Some excerpts :
Over the last generation a cottage industry has built up decrying the lack of competition in congressional elections. Not only have the House reelection rates been high, but so have the margins of victory. In each election from 1998 through 2008, no more than 15% of House winners were elected with less than 55% of the total vote in their district.
But there are signs that the era of such pro-incumbent results may be ebbing. In 2010, the level of competition in congressional elections spiked. The number of sub-55% winners (often described as “marginals”) jumped to 25% of the entire House, the highest percentage in any election since 1992. And this quantitative measurement does not include such high-profile races as those involving Democratic Reps. Alan Grayson of Florida and Chet Edwards of Texas, where the incumbents lost in a landslide.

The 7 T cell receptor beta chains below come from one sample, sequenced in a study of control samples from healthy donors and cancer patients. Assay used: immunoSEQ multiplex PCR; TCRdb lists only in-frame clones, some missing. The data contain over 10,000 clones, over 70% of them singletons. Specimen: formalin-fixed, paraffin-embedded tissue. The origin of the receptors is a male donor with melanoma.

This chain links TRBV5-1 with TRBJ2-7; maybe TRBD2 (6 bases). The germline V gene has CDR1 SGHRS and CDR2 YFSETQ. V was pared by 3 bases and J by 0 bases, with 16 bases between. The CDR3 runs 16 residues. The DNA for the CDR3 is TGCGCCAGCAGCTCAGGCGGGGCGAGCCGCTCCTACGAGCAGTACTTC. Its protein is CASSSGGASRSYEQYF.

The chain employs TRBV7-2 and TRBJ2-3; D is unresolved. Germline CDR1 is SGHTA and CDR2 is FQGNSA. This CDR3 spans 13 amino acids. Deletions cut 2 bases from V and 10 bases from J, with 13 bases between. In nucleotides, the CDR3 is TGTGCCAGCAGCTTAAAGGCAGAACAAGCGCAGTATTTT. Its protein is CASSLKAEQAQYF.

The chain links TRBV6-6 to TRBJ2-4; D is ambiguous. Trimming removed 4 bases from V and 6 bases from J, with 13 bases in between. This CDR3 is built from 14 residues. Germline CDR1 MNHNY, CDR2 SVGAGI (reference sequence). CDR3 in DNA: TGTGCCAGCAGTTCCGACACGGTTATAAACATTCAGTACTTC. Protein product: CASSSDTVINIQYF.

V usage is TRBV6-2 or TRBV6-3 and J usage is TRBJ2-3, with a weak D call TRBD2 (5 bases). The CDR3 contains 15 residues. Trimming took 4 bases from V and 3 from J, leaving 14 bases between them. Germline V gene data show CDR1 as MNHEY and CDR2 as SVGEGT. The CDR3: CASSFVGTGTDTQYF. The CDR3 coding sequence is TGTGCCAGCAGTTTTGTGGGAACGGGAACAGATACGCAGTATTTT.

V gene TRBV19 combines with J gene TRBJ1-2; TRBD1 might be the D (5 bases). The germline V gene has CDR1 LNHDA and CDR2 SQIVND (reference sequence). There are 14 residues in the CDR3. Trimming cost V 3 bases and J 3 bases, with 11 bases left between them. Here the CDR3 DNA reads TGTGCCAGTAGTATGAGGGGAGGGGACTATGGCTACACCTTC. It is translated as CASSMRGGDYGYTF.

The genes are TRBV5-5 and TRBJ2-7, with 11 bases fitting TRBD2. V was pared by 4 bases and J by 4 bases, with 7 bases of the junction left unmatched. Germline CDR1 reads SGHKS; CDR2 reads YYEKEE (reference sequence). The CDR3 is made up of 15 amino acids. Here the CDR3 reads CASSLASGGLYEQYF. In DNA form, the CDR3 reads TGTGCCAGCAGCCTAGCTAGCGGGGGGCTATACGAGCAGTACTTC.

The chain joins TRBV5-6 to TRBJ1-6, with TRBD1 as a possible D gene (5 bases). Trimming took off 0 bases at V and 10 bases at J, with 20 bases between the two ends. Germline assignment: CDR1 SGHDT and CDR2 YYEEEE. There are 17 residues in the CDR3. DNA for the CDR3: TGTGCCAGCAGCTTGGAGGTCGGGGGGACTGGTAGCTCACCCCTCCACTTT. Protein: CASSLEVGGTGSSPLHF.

Rather than an aberration, the 2010 results could very well portend the start of a new, more competitive era of House elections—one that could last at least as long as the economy remains sluggish, voters remain disgruntled, and Congress appears dysfunctional.